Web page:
The Washington Post of February 2, 1987 writes:

U.S. Drug Enforcement Administration officials posing as drug traffickers secretly taped Boerenveen offering to sell — at $ 1 million per load — landing rights in Suriname for drug-ferrying aircraft. He is now serving a 12-year jail sentence. (Title Article: Paramaribo’s Military Accused Of Abetting Rife Corruption, Bradley Graham 1987).

The attempts to sell the landing rights to the highest bidder are indeed symbols of fleeting corruption, but they also attenuated to the fact that 1) cocaine trading had entered the confines of government, and 2) that the NMR had forged a connection between upper and under-world because they controlled government. The case of Etienne Boerenveen also forefronted the massiveness of corruption and how the state in fact sustained criminal activities conducted by its leaders.

The case of Etienne Boerenveen, despite the 12 year conviction was rather weak, build on the word of police informants and messy footage (see Buro Jansen en Janssen: Verscholen achter de bamboestruiken, by: Eveline Lubbers, accessed 6/17/2011).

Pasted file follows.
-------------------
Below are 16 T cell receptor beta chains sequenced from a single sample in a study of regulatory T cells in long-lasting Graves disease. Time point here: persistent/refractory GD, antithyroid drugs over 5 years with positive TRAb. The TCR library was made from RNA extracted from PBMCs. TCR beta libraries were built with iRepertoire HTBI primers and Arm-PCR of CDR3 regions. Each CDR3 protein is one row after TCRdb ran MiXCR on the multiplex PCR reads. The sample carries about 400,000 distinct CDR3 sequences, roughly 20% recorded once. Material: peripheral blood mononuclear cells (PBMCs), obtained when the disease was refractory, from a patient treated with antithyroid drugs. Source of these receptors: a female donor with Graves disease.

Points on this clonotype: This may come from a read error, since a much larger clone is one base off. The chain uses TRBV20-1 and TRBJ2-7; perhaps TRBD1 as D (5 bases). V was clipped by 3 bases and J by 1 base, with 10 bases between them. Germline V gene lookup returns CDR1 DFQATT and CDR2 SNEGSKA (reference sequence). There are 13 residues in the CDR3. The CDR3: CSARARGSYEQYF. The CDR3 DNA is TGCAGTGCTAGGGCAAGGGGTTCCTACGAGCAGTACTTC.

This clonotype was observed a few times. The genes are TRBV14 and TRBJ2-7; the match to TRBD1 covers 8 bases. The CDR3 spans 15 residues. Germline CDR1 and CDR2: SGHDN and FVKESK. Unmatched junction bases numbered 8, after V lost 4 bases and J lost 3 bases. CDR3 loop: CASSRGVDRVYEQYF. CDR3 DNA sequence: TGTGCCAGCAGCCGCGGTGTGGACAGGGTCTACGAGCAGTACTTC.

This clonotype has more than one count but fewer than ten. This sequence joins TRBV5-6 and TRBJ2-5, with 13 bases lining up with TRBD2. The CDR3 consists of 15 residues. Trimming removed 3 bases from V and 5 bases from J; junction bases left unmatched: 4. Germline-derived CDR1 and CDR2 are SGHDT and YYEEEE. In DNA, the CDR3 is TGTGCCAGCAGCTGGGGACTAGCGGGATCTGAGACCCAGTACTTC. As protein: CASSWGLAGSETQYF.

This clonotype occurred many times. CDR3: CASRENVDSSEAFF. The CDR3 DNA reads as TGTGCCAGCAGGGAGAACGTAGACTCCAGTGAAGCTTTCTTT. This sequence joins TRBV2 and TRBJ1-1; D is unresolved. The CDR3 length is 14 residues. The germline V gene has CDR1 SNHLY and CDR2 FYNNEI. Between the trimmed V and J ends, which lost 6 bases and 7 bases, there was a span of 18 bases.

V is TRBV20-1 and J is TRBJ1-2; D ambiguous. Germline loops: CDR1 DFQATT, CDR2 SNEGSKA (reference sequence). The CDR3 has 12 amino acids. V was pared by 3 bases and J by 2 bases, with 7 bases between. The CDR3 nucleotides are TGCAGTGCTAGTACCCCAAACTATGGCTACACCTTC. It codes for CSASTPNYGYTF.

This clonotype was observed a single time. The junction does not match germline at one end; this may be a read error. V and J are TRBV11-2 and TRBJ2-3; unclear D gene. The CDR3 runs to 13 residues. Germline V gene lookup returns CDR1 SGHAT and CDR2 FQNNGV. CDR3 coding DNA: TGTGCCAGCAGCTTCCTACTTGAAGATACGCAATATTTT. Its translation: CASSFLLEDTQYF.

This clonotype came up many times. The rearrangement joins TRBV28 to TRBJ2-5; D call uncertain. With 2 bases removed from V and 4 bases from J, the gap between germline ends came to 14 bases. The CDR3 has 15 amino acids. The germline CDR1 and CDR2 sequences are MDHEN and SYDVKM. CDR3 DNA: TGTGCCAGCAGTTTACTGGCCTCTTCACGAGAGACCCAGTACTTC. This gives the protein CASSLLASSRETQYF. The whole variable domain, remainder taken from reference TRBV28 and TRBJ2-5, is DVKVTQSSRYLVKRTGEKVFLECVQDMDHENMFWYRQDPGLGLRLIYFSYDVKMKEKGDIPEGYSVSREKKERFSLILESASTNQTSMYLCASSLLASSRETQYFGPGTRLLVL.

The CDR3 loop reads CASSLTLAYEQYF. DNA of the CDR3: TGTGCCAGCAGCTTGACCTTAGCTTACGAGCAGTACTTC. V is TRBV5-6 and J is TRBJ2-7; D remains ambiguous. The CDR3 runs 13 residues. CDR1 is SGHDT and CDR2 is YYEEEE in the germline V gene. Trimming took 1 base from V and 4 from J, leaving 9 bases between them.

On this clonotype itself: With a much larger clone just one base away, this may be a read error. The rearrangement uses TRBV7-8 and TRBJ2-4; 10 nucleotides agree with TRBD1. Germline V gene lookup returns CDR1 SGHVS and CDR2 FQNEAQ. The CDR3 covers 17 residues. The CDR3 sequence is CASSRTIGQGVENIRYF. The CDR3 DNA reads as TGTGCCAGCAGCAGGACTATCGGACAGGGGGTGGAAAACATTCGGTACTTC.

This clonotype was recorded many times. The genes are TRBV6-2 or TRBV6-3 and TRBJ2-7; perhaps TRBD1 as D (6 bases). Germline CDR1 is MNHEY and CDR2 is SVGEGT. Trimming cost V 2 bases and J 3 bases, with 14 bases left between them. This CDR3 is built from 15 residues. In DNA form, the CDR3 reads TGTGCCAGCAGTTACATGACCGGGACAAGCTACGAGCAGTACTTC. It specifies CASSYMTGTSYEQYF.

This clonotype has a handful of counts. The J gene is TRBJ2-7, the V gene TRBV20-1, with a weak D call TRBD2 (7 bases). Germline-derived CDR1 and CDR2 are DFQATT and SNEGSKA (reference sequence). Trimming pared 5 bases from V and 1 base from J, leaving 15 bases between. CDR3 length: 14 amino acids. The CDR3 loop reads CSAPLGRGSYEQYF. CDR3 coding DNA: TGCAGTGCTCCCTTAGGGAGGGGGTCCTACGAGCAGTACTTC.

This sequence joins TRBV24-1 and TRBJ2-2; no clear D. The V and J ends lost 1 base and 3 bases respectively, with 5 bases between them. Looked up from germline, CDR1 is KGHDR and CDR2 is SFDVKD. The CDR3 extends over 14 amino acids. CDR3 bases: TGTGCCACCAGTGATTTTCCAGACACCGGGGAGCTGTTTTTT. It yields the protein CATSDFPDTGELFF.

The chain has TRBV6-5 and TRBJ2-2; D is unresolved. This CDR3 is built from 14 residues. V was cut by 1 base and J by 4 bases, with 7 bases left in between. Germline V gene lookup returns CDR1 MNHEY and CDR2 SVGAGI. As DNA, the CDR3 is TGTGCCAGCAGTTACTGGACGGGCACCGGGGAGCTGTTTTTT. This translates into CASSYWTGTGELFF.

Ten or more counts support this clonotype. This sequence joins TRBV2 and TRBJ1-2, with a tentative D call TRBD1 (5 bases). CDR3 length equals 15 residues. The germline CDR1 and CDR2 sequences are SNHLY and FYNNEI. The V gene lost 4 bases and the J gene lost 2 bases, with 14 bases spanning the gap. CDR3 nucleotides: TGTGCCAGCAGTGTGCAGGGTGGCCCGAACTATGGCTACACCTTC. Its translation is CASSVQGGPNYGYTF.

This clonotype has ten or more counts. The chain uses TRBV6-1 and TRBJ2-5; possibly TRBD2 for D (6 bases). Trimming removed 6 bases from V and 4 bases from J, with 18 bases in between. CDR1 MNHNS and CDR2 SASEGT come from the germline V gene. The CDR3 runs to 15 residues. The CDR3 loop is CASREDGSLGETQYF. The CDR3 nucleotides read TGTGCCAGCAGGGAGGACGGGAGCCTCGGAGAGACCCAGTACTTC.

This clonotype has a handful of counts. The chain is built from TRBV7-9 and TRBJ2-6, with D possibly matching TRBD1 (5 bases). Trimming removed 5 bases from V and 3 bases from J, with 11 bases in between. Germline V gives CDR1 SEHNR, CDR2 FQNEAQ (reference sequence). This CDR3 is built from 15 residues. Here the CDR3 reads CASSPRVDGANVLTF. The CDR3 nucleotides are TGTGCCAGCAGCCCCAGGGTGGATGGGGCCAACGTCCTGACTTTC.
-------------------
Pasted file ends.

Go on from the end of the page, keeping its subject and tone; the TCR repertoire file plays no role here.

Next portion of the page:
But the case of Etienne Boerenveen is not isolated, and his ties with Mr Bouterse position him as one of the key figures in Surinamese drugs cartel, called the Suri Cartel. Indeed the information obtained consistently points in the direction of individuals such as Desi Bouterse, Etienne Boerenveen, Dino Bouterse, Melvin Linscheer who occupy a prominent position in the organization. Sources at first did not consistently peg these individuals to the drugs-trade, but convictions by various courts in the world, and more recent, documentation disclosed by Wiki leaks, give rise to the notion that indeed members of the ruling party Nationale Democratische Partij (NDP) were up to their elbows involved in narco-trafficking. The assumption here is that they have tried to turn Suriname into a mafia state during the 1980s, thus turning government into a mafia organization, with the ruling elite as head honchos of illicit and criminal activities (#themakingofamafiastate);